(1) We are specifically proposing to approve new sections 117.131 Start Printed Page 64915concerning Applicability, 117.133 concerning Exemptions, 117.134 concerning Gas Fired Steam Generation, 117.135 concerning Emission Specification, 117.138 concerning System Cap, 117.141 concerning Initial Demonstration of Compliance, 117.143 concerning Continuous Demonstration of Compliance, 117.145 concerning Final Control Plan Procedures, 117.147 concerning Revision of Final Control Plan, 117.149 concerning Notification, Recordkeeping, and Reporting Requirements, 117.512 concerning Compliance Schedule for Utility Electric Generation in East and Central Texas, and a revision to the existing SIP-approved section 117.10 concerning Definitions. We are proposing approval of these rule revisions under part D of the Act because Texas is relying on these NOX reductions to demonstrate attainment of the 1-hour ozone standard in the H/GA, B/PA, and D/FW 1-hour ozone nonattainment areas in the State of Texas. We are also proposing approval under sections 110 and 116 of the Act because the State is relying upon the NOX reductions to show continued maintenance of the standard in the eastern half of the State of Texas and as a strengthening of the existing Texas SIP;

(2) We are specifically proposing to approve new sections 117.260 concerning Cement Kiln Definitions, 117.261 concerning Applicability, 117.265 concerning Emission Specifications, 117.273 concerning Continuous Demonstration of Compliance, 117.279 concerning Notification, Recordkeeping, and Reporting Requirements, 117.283 concerning Source Cap, and 117.524 concerning Compliance Schedule for Cement Kilns. We are proposing approval of these cement kiln rule revisions under part D of the Act because Texas is relying on these NOX reductions to demonstrate attainment of the 1-hour ozone standard for the D/FW 1-hour ozone nonattainment area. We are also proposing to approve these rule revisions under sections 110 and 116 because they contribute to continued maintenance of the standard in the eastern half of the State and they strengthen the existing Texas SIP; and

(3) We are specifically proposing to approve new sections 117.104 concerning Gas-Fired Steam Generation, 117.106 concerning Emission Specifications for Attainment Demonstrations, 117.108 concerning System Cap, 117.116 concerning Final Control Plan Procedures for Attainment Demonstration Emission Specifications, 117.206 concerning Emission Specifications for Attainment Demonstrations, and 117.216 concerning Final Control Plan Procedures for Attainment Demonstration Emission Specifications as they relate to the D/FW 1-hour ozone nonattainment area, revisions to the existing SIP-approved sections 117.101—117.121, 117.201—117.223, 117.510, 117.520, and 117.570 as they relate to the D/FW 1-hour ozone nonattainment area, and the repeal of existing SIP-approved sections 117.109, and 117.601 for the nonattainment areas. We are proposing approval of these D/FW NOX point source rule revisions under part D of the Act because Texas is relying on these NOX control measures for major stationary sources in the D/FW area to demonstrate attainment of the 1-hour ozone standard in the D/FW ozone nonattainment area.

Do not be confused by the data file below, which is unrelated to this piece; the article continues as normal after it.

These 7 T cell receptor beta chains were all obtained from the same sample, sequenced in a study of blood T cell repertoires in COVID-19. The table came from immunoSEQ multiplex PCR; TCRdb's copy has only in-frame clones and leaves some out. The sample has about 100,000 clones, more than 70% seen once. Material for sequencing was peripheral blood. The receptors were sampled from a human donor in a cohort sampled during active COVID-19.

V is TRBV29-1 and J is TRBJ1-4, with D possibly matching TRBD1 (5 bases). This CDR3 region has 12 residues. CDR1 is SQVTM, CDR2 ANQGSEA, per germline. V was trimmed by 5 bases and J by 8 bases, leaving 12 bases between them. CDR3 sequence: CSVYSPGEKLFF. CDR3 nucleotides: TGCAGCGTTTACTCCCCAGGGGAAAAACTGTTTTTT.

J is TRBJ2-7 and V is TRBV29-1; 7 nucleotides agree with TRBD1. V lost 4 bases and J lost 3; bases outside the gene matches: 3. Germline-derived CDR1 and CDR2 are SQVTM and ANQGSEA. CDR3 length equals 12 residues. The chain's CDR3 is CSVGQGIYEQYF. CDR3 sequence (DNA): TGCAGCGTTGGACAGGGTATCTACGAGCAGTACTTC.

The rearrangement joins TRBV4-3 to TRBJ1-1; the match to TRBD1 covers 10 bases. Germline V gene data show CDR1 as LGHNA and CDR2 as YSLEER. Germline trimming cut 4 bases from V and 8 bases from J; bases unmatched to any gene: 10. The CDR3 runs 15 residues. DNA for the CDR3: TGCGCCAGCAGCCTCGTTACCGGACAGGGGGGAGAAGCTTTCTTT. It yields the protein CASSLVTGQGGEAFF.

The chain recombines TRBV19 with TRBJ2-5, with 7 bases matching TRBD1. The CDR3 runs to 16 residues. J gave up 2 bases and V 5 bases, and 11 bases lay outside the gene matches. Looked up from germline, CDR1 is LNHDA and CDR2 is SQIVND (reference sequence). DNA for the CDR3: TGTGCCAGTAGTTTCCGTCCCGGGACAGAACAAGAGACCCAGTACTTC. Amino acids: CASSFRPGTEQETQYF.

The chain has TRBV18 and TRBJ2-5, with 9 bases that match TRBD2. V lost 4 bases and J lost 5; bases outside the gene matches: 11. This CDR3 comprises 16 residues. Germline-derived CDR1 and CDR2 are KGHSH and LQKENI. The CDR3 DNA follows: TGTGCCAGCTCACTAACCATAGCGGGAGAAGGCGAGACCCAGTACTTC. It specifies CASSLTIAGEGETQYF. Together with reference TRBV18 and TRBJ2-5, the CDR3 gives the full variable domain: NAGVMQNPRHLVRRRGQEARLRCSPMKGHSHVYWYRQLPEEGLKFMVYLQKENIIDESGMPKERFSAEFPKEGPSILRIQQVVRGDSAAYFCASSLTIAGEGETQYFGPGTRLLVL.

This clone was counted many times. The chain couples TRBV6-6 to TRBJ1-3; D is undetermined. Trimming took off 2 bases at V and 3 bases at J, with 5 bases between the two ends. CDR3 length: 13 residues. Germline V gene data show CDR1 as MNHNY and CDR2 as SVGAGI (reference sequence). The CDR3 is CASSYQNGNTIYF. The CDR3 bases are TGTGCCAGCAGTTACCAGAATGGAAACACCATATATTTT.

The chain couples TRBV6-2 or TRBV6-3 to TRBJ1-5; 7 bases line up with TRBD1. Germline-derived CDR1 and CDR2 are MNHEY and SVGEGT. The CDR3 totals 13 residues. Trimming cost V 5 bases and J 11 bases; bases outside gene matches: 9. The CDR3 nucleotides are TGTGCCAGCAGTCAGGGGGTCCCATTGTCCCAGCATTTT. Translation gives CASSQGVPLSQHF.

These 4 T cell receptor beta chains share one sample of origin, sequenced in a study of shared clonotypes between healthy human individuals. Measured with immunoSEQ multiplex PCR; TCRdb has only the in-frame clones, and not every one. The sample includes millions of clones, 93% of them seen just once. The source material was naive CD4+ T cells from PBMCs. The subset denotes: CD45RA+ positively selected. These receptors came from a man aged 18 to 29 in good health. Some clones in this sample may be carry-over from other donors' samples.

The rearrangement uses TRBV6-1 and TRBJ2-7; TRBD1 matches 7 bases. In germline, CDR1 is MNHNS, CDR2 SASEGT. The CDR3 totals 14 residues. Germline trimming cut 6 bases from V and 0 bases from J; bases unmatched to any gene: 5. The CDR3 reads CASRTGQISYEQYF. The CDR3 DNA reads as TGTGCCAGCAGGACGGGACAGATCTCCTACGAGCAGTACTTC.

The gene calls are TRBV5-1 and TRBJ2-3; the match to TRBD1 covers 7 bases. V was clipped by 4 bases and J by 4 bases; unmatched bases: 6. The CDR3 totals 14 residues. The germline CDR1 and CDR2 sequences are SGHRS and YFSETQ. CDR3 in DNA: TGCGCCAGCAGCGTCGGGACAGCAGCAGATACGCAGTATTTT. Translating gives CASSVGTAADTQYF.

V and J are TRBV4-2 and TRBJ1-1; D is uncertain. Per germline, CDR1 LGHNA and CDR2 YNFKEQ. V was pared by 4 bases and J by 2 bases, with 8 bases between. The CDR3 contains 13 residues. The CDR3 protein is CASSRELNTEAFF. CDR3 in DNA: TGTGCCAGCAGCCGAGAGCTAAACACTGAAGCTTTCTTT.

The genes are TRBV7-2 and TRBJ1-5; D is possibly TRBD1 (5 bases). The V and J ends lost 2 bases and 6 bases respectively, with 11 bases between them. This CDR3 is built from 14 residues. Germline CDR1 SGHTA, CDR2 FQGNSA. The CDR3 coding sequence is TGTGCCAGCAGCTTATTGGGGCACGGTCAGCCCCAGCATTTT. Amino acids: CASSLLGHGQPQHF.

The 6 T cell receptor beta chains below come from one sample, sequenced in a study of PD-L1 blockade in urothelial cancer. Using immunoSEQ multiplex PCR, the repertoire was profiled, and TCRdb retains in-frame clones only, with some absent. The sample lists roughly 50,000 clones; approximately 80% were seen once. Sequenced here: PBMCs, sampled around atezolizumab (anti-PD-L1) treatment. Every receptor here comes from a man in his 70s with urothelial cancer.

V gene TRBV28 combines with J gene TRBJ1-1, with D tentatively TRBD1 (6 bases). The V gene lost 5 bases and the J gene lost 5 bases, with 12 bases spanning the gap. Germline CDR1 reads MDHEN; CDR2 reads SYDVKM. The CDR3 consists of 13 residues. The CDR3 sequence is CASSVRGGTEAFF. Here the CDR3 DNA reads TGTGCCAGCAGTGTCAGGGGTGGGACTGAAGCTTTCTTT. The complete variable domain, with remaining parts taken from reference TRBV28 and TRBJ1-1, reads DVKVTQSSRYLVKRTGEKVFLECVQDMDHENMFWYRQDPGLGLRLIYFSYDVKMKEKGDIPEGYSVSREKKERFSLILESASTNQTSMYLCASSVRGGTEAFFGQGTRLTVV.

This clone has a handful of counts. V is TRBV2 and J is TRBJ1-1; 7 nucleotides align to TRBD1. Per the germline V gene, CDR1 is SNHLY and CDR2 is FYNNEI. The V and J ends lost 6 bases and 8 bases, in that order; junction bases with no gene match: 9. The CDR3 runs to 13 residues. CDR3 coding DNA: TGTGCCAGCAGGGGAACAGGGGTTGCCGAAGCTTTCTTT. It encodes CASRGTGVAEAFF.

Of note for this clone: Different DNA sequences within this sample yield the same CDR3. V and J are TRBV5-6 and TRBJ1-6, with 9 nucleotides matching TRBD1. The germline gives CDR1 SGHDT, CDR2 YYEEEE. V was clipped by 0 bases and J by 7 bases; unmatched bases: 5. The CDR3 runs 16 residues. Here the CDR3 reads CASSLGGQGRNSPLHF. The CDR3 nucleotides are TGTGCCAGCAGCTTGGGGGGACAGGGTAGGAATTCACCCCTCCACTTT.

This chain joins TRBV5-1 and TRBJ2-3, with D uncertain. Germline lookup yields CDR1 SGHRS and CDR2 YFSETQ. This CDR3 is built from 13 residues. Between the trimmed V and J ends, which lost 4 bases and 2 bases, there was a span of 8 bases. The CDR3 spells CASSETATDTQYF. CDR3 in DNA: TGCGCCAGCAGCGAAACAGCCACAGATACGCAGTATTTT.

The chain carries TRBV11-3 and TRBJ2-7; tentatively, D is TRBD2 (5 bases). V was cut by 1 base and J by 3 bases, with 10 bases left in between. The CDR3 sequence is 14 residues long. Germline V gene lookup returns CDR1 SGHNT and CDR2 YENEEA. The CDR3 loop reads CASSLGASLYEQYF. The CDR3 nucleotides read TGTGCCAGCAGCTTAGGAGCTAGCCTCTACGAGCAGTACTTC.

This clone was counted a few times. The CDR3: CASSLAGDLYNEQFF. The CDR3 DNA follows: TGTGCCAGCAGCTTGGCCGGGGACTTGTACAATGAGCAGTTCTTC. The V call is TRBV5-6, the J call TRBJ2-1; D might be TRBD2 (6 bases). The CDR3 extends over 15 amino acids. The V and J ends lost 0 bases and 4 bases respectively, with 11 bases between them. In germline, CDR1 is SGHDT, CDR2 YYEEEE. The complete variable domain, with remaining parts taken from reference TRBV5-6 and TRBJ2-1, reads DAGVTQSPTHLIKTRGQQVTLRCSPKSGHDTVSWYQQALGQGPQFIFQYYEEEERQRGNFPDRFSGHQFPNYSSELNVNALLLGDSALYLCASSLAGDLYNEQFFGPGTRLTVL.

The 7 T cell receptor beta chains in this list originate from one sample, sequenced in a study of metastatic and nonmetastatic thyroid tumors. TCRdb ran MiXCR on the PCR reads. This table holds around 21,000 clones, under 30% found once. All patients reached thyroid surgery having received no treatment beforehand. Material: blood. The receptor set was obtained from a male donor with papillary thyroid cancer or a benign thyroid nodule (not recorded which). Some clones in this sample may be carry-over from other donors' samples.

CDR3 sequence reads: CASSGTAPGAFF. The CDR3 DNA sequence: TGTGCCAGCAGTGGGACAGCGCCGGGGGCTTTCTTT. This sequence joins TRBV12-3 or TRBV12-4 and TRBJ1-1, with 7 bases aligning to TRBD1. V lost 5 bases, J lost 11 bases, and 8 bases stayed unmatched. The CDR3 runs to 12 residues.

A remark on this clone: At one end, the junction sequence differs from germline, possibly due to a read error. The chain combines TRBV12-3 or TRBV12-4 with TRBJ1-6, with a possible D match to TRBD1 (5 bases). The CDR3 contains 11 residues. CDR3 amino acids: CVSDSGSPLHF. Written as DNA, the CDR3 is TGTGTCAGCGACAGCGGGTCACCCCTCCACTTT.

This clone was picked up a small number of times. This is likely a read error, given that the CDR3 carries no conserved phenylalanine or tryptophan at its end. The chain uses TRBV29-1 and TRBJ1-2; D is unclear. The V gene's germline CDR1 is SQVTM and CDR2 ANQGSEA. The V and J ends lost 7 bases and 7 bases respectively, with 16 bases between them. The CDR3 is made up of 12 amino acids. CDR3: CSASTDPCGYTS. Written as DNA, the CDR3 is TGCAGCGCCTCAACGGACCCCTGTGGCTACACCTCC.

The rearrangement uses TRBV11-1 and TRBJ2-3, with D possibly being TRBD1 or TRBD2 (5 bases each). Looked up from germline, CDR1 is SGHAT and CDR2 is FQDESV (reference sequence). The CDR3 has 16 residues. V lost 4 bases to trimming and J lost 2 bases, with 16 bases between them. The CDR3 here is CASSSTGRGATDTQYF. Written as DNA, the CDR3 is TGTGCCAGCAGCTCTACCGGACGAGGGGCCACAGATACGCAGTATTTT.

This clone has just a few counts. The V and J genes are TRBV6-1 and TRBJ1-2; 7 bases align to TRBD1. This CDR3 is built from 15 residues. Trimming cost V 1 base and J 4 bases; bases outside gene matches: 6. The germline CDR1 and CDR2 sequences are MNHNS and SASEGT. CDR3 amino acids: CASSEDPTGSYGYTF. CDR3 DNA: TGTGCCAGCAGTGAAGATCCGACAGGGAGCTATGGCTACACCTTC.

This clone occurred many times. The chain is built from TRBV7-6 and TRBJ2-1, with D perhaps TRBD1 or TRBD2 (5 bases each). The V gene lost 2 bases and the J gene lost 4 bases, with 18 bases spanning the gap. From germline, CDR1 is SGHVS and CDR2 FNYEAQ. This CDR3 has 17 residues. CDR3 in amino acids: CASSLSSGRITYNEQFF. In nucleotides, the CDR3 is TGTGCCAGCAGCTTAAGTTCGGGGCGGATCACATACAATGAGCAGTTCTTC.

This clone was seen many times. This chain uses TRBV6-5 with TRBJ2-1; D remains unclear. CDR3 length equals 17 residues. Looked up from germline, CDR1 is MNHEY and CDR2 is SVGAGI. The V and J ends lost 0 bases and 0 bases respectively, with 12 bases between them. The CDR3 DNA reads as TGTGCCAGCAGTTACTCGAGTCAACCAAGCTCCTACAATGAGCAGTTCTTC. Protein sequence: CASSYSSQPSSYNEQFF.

2. What Does the April 30, 2000, SIP Revision for Electric Generating Facilities in East and Central Texas Say?

This rule revision requires reductions of NOX from electric utility power boilers and gas turbines in East and Central Texas. The following two tables contain a summary of the April 30, 2000, SIP revision for electric generating facilities and gas turbines in East and Central Texas.

Table I.—Affected Sources and NOXEmission Specifications for Utility Power Boilers and Gas Turbines in East and Central Texas

SourceNOX emission specificationExplanation
Electric power boilers0.14 (lb/MMBtu)Gas fired, annual (calendar) average.
Electric power boilers0.165 (lb/MMBtu)Coal fired, annual (calendar) average.
Stationary gas turbines0.14 (lb/MMBtu)If subject to Texas Utility Commission (TUC), Section 39.264.
Stationary gas turbines0.15 (lb/MMBtu)If not subject to TUC, Section 39.264, or 42 ppmv NOX adjusted to 15% oxygen on a dry basis as an alternate specification. If subject to Texas Senate Bill 7 of 1997, then 0.14 (lb/MMBtu).

We are of the opinion that these emission specifications are in agreement with those of the Ozone Transport Assessment Group (OTAG). See 63 FR 49446, published on September 16, 1998.

Table II.—Affected Sources and Their Compliance Schedules for Utility Power Boilers and Gas Turbines in East and Central Texas

SourceCompliance schedule
Electric generating units owned by utilities and subject to TUC 39.263(b)May 1, 2003.
All other unitsMay 1, 2005.

We are of the opinion that the above listed compliance dates are as expeditious as practicable compared with the compliance dates for similar sources in serious and severe ozone nonattainment areas in the country.

We are proposing approval of the NOX emission specifications and compliance dates for electric generating facilities in East and Central Texas as a part of the Texas 1-hour ozone SIP under part D of the Act because the State is relying on the NOX control measures to demonstrate attainment of the 1-hour ozone standard in the H/GA, B/PA, and D/FW ozone nonattainment areas in the State of Texas. We are also proposing approval of these rules under sections 110 and 116 because they contribute to continued maintenance of the standard in the eastern half of the State of Texas and they strengthen the existing Texas SIP.

3. What Does the April 30, 2000, SIP Revision for Cement Kilns in East and Central Texas Say?